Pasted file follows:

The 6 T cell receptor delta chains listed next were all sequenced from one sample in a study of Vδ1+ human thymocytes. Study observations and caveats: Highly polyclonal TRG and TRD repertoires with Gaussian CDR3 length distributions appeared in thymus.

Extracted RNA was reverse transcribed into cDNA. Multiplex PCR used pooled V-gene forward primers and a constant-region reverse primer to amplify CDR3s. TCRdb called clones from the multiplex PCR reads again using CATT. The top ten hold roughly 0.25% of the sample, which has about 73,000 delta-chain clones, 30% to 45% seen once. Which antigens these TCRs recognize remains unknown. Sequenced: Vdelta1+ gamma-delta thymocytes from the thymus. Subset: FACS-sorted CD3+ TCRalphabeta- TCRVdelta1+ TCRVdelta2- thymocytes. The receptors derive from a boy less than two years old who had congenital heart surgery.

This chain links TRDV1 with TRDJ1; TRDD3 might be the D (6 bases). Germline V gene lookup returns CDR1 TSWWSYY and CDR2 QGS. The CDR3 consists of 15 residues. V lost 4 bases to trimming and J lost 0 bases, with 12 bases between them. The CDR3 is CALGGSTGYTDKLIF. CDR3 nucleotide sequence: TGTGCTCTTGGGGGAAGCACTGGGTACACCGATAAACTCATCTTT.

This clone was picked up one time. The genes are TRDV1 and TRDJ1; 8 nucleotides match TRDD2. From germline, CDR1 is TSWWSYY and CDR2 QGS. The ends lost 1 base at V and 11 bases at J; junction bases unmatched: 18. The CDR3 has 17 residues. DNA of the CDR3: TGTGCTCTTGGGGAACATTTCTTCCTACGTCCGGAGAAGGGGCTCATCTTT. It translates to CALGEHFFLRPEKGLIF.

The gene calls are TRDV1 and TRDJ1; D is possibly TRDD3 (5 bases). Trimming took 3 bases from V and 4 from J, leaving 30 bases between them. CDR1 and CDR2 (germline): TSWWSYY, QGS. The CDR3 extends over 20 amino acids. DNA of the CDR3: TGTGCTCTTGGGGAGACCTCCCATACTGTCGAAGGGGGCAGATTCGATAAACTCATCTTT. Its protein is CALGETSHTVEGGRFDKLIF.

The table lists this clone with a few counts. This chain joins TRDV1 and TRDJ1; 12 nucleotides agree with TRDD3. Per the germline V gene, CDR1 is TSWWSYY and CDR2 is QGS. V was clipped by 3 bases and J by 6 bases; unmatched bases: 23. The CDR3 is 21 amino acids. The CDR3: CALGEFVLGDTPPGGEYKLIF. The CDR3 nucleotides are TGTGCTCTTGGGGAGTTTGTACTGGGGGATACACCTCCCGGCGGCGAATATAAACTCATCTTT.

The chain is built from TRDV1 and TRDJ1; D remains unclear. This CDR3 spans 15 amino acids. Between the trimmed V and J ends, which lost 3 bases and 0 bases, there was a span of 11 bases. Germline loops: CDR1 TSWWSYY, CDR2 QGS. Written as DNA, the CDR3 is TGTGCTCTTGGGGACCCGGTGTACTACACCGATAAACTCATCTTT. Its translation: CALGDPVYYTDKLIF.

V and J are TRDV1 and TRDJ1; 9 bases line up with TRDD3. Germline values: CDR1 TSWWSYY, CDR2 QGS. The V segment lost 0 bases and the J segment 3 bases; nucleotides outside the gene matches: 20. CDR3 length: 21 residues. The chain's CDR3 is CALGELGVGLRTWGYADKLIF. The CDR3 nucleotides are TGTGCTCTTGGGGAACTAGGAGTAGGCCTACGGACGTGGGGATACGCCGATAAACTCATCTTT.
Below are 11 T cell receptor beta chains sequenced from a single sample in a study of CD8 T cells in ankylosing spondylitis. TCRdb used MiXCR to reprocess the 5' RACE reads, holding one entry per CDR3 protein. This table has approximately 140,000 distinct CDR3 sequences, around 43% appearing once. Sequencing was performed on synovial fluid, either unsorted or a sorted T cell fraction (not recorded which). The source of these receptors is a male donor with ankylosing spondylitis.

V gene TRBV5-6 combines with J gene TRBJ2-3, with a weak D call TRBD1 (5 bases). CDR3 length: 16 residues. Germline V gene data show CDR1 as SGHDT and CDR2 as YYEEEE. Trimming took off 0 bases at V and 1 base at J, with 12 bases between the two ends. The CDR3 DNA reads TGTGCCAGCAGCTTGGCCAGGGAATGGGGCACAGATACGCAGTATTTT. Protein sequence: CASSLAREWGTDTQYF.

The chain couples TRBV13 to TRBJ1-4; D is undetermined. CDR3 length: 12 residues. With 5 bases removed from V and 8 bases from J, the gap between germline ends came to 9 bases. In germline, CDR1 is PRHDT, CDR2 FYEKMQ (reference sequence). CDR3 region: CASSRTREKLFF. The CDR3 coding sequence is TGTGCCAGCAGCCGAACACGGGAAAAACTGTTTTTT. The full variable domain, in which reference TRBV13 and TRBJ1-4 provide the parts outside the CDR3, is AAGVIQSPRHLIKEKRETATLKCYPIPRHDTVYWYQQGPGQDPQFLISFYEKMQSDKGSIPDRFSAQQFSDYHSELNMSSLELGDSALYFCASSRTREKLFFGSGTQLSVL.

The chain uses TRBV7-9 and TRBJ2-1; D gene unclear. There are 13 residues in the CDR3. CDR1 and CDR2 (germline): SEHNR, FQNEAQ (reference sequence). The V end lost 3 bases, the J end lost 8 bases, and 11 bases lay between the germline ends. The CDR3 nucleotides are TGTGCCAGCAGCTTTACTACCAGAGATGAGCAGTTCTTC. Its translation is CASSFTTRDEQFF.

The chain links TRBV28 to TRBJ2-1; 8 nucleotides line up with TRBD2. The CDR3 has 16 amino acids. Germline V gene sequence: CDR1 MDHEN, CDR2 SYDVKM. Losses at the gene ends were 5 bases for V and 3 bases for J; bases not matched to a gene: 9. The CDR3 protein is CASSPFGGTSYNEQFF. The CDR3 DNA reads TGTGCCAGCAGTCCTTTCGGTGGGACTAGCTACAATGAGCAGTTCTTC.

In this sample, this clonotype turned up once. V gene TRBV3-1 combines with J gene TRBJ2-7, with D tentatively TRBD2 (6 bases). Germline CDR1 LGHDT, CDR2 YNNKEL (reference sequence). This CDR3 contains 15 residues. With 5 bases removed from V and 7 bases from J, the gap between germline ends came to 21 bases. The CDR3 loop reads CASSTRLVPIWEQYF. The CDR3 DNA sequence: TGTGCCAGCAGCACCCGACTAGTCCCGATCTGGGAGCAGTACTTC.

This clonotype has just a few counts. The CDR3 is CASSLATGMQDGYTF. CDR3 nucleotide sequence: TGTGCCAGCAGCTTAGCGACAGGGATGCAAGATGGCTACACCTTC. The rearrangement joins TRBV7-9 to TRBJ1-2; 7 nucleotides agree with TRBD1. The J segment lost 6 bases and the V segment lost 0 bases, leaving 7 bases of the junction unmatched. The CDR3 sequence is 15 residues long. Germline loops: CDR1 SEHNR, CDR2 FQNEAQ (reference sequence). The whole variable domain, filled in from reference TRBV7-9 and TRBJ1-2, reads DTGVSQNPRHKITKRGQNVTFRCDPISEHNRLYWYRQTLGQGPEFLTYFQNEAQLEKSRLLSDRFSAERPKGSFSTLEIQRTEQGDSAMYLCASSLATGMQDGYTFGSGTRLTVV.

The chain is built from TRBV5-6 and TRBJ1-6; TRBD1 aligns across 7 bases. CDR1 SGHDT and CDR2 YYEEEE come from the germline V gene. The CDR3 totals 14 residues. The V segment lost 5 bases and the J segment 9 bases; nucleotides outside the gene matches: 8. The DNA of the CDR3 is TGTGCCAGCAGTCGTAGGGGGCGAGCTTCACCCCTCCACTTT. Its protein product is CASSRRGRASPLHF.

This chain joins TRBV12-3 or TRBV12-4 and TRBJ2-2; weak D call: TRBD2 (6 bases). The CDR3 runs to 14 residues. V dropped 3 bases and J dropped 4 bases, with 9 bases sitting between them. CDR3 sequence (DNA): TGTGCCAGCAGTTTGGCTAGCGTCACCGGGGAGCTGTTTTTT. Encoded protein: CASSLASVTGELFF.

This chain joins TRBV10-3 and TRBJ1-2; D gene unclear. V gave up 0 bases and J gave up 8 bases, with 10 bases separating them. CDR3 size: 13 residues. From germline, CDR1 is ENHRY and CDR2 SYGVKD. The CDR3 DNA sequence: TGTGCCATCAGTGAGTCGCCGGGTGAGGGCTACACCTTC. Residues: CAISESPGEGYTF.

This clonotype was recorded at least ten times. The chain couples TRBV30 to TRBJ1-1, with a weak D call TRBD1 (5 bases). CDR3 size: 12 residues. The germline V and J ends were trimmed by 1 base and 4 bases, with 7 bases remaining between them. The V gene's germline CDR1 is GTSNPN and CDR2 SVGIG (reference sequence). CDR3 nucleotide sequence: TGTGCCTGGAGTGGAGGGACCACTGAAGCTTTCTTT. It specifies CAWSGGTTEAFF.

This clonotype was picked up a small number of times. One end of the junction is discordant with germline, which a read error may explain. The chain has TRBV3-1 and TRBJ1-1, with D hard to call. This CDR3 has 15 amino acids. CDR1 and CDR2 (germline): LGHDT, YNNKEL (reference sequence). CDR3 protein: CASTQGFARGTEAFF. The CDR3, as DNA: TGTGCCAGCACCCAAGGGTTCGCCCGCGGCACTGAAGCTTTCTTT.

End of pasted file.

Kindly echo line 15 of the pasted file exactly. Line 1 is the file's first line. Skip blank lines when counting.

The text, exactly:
This clonotype has just a few counts. The CDR3 is CASSLATGMQDGYTF. CDR3 nucleotide sequence: TGTGCCAGCAGCTTAGCGACAGGGATGCAAGATGGCTACACCTTC. The rearrangement joins TRBV7-9 to TRBJ1-2; 7 nucleotides agree with TRBD1. The J segment lost 6 bases and the V segment lost 0 bases, leaving 7 bases of the junction unmatched. The CDR3 sequence is 15 residues long. Germline loops: CDR1 SEHNR, CDR2 FQNEAQ (reference sequence). The whole variable domain, filled in from reference TRBV7-9 and TRBJ1-2, reads DTGVSQNPRHKITKRGQNVTFRCDPISEHNRLYWYRQTLGQGPEFLTYFQNEAQLEKSRLLSDRFSAERPKGSFSTLEIQRTEQGDSAMYLCASSLATGMQDGYTFGSGTRLTVV.